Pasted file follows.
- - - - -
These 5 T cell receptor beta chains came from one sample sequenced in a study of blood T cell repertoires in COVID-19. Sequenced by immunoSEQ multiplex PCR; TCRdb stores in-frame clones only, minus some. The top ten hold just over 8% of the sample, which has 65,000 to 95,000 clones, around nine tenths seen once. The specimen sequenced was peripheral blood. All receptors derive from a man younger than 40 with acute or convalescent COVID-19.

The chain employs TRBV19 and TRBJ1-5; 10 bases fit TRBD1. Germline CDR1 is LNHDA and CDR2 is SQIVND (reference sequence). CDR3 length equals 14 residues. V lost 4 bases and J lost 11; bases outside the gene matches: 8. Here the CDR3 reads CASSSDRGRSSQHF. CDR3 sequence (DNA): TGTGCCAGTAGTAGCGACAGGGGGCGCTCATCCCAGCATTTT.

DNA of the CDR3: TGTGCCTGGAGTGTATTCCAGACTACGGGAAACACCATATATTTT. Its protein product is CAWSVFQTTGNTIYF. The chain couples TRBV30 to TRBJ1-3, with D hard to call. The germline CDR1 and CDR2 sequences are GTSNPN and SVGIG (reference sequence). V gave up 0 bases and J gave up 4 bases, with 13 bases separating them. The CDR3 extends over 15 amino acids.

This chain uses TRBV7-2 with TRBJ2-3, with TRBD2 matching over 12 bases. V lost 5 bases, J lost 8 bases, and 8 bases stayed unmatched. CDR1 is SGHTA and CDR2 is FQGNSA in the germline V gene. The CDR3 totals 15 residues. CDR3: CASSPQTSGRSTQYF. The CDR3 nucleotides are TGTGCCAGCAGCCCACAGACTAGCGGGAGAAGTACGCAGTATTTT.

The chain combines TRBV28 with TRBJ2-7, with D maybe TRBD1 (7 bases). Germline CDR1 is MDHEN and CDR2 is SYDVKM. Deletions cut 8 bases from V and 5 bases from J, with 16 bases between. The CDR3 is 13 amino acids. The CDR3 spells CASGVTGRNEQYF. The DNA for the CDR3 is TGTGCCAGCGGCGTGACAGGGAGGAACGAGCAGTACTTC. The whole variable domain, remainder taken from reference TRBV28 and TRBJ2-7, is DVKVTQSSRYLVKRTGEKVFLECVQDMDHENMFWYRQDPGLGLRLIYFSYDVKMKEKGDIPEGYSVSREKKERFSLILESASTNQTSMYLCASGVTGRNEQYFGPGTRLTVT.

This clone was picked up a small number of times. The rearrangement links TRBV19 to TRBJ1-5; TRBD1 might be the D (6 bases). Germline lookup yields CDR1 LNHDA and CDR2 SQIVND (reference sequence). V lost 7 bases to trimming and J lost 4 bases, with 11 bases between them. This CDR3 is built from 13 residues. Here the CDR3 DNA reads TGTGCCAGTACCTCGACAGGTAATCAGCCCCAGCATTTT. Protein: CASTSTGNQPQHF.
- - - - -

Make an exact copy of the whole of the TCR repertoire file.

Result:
These 5 T cell receptor beta chains came from one sample sequenced in a study of blood T cell repertoires in COVID-19. Sequenced by immunoSEQ multiplex PCR; TCRdb stores in-frame clones only, minus some. The top ten hold just over 8% of the sample, which has 65,000 to 95,000 clones, around nine tenths seen once. The specimen sequenced was peripheral blood. All receptors derive from a man younger than 40 with acute or convalescent COVID-19.

The chain employs TRBV19 and TRBJ1-5; 10 bases fit TRBD1. Germline CDR1 is LNHDA and CDR2 is SQIVND (reference sequence). CDR3 length equals 14 residues. V lost 4 bases and J lost 11; bases outside the gene matches: 8. Here the CDR3 reads CASSSDRGRSSQHF. CDR3 sequence (DNA): TGTGCCAGTAGTAGCGACAGGGGGCGCTCATCCCAGCATTTT.

DNA of the CDR3: TGTGCCTGGAGTGTATTCCAGACTACGGGAAACACCATATATTTT. Its protein product is CAWSVFQTTGNTIYF. The chain couples TRBV30 to TRBJ1-3, with D hard to call. The germline CDR1 and CDR2 sequences are GTSNPN and SVGIG (reference sequence). V gave up 0 bases and J gave up 4 bases, with 13 bases separating them. The CDR3 extends over 15 amino acids.

This chain uses TRBV7-2 with TRBJ2-3, with TRBD2 matching over 12 bases. V lost 5 bases, J lost 8 bases, and 8 bases stayed unmatched. CDR1 is SGHTA and CDR2 is FQGNSA in the germline V gene. The CDR3 totals 15 residues. CDR3: CASSPQTSGRSTQYF. The CDR3 nucleotides are TGTGCCAGCAGCCCACAGACTAGCGGGAGAAGTACGCAGTATTTT.

The chain combines TRBV28 with TRBJ2-7, with D maybe TRBD1 (7 bases). Germline CDR1 is MDHEN and CDR2 is SYDVKM. Deletions cut 8 bases from V and 5 bases from J, with 16 bases between. The CDR3 is 13 amino acids. The CDR3 spells CASGVTGRNEQYF. The DNA for the CDR3 is TGTGCCAGCGGCGTGACAGGGAGGAACGAGCAGTACTTC. The whole variable domain, remainder taken from reference TRBV28 and TRBJ2-7, is DVKVTQSSRYLVKRTGEKVFLECVQDMDHENMFWYRQDPGLGLRLIYFSYDVKMKEKGDIPEGYSVSREKKERFSLILESASTNQTSMYLCASGVTGRNEQYFGPGTRLTVT.

This clone was picked up a small number of times. The rearrangement links TRBV19 to TRBJ1-5; TRBD1 might be the D (6 bases). Germline lookup yields CDR1 LNHDA and CDR2 SQIVND (reference sequence). V lost 7 bases to trimming and J lost 4 bases, with 11 bases between them. This CDR3 is built from 13 residues. Here the CDR3 DNA reads TGTGCCAGTACCTCGACAGGTAATCAGCCCCAGCATTTT. Protein: CASTSTGNQPQHF.